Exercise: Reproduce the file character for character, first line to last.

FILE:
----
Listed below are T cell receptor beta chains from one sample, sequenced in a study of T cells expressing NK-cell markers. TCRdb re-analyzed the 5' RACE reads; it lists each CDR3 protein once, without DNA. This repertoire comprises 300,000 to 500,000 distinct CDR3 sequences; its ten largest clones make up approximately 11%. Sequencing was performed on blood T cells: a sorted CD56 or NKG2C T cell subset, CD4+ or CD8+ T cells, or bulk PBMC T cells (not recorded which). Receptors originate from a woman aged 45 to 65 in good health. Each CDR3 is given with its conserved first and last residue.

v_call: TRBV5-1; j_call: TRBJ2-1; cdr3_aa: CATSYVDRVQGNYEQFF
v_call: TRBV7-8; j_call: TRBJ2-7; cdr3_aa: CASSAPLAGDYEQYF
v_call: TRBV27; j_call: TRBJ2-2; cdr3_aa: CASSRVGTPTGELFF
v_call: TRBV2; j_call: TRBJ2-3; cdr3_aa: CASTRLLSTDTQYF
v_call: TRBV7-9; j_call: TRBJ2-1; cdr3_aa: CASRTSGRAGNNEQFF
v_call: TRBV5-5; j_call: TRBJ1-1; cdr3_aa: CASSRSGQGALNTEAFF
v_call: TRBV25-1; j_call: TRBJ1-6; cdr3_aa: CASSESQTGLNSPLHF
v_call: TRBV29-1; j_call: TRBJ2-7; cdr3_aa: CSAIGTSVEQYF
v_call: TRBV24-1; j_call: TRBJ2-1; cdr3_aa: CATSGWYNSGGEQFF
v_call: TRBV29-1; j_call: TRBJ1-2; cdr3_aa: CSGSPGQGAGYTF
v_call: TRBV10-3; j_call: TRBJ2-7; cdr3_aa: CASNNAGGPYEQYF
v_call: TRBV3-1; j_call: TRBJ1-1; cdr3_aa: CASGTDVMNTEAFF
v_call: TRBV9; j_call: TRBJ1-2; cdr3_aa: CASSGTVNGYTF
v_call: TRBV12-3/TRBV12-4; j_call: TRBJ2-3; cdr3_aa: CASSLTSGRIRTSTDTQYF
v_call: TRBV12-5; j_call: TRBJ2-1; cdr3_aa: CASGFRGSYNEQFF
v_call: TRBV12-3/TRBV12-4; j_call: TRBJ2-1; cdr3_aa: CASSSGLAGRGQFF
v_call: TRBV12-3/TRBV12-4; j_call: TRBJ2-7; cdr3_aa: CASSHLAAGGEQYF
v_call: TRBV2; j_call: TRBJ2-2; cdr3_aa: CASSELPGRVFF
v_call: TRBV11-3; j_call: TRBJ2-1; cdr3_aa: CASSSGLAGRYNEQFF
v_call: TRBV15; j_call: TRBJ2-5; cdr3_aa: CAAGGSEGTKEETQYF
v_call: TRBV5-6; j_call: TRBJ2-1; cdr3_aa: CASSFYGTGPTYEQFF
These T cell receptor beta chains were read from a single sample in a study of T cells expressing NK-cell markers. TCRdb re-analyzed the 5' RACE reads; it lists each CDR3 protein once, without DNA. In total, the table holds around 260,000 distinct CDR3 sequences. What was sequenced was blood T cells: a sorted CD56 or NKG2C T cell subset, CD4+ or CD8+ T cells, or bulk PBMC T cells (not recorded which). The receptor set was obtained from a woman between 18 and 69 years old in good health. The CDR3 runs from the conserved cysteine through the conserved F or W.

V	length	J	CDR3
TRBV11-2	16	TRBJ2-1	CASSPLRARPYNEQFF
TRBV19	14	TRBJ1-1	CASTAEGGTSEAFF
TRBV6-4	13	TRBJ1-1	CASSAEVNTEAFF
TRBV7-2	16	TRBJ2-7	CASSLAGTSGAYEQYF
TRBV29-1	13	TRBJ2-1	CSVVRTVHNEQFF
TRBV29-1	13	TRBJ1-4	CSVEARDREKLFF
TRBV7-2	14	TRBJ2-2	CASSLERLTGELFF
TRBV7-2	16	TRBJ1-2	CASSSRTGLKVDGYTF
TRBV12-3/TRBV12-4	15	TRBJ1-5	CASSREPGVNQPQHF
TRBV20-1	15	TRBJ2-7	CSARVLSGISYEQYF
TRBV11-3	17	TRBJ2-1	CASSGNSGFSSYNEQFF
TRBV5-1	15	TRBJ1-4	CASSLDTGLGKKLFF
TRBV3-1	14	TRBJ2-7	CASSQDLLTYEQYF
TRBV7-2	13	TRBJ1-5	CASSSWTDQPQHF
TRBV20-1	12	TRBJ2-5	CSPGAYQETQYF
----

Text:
Listed below are T cell receptor beta chains from one sample, sequenced in a study of T cells expressing NK-cell markers. TCRdb re-analyzed the 5' RACE reads; it lists each CDR3 protein once, without DNA. This repertoire comprises 300,000 to 500,000 distinct CDR3 sequences; its ten largest clones make up approximately 11%. Sequencing was performed on blood T cells: a sorted CD56 or NKG2C T cell subset, CD4+ or CD8+ T cells, or bulk PBMC T cells (not recorded which). Receptors originate from a woman aged 45 to 65 in good health. Each CDR3 is given with its conserved first and last residue.

v_call: TRBV5-1; j_call: TRBJ2-1; cdr3_aa: CATSYVDRVQGNYEQFF
v_call: TRBV7-8; j_call: TRBJ2-7; cdr3_aa: CASSAPLAGDYEQYF
v_call: TRBV27; j_call: TRBJ2-2; cdr3_aa: CASSRVGTPTGELFF
v_call: TRBV2; j_call: TRBJ2-3; cdr3_aa: CASTRLLSTDTQYF
v_call: TRBV7-9; j_call: TRBJ2-1; cdr3_aa: CASRTSGRAGNNEQFF
v_call: TRBV5-5; j_call: TRBJ1-1; cdr3_aa: CASSRSGQGALNTEAFF
v_call: TRBV25-1; j_call: TRBJ1-6; cdr3_aa: CASSESQTGLNSPLHF
v_call: TRBV29-1; j_call: TRBJ2-7; cdr3_aa: CSAIGTSVEQYF
v_call: TRBV24-1; j_call: TRBJ2-1; cdr3_aa: CATSGWYNSGGEQFF
v_call: TRBV29-1; j_call: TRBJ1-2; cdr3_aa: CSGSPGQGAGYTF
v_call: TRBV10-3; j_call: TRBJ2-7; cdr3_aa: CASNNAGGPYEQYF
v_call: TRBV3-1; j_call: TRBJ1-1; cdr3_aa: CASGTDVMNTEAFF
v_call: TRBV9; j_call: TRBJ1-2; cdr3_aa: CASSGTVNGYTF
v_call: TRBV12-3/TRBV12-4; j_call: TRBJ2-3; cdr3_aa: CASSLTSGRIRTSTDTQYF
v_call: TRBV12-5; j_call: TRBJ2-1; cdr3_aa: CASGFRGSYNEQFF
v_call: TRBV12-3/TRBV12-4; j_call: TRBJ2-1; cdr3_aa: CASSSGLAGRGQFF
v_call: TRBV12-3/TRBV12-4; j_call: TRBJ2-7; cdr3_aa: CASSHLAAGGEQYF
v_call: TRBV2; j_call: TRBJ2-2; cdr3_aa: CASSELPGRVFF
v_call: TRBV11-3; j_call: TRBJ2-1; cdr3_aa: CASSSGLAGRYNEQFF
v_call: TRBV15; j_call: TRBJ2-5; cdr3_aa: CAAGGSEGTKEETQYF
v_call: TRBV5-6; j_call: TRBJ2-1; cdr3_aa: CASSFYGTGPTYEQFF
These T cell receptor beta chains were read from a single sample in a study of T cells expressing NK-cell markers. TCRdb re-analyzed the 5' RACE reads; it lists each CDR3 protein once, without DNA. In total, the table holds around 260,000 distinct CDR3 sequences. What was sequenced was blood T cells: a sorted CD56 or NKG2C T cell subset, CD4+ or CD8+ T cells, or bulk PBMC T cells (not recorded which). The receptor set was obtained from a woman between 18 and 69 years old in good health. The CDR3 runs from the conserved cysteine through the conserved F or W.

V	length	J	CDR3
TRBV11-2	16	TRBJ2-1	CASSPLRARPYNEQFF
TRBV19	14	TRBJ1-1	CASTAEGGTSEAFF
TRBV6-4	13	TRBJ1-1	CASSAEVNTEAFF
TRBV7-2	16	TRBJ2-7	CASSLAGTSGAYEQYF
TRBV29-1	13	TRBJ2-1	CSVVRTVHNEQFF
TRBV29-1	13	TRBJ1-4	CSVEARDREKLFF
TRBV7-2	14	TRBJ2-2	CASSLERLTGELFF
TRBV7-2	16	TRBJ1-2	CASSSRTGLKVDGYTF
TRBV12-3/TRBV12-4	15	TRBJ1-5	CASSREPGVNQPQHF
TRBV20-1	15	TRBJ2-7	CSARVLSGISYEQYF
TRBV11-3	17	TRBJ2-1	CASSGNSGFSSYNEQFF
TRBV5-1	15	TRBJ1-4	CASSLDTGLGKKLFF
TRBV3-1	14	TRBJ2-7	CASSQDLLTYEQYF
TRBV7-2	13	TRBJ1-5	CASSSWTDQPQHF
TRBV20-1	12	TRBJ2-5	CSPGAYQETQYF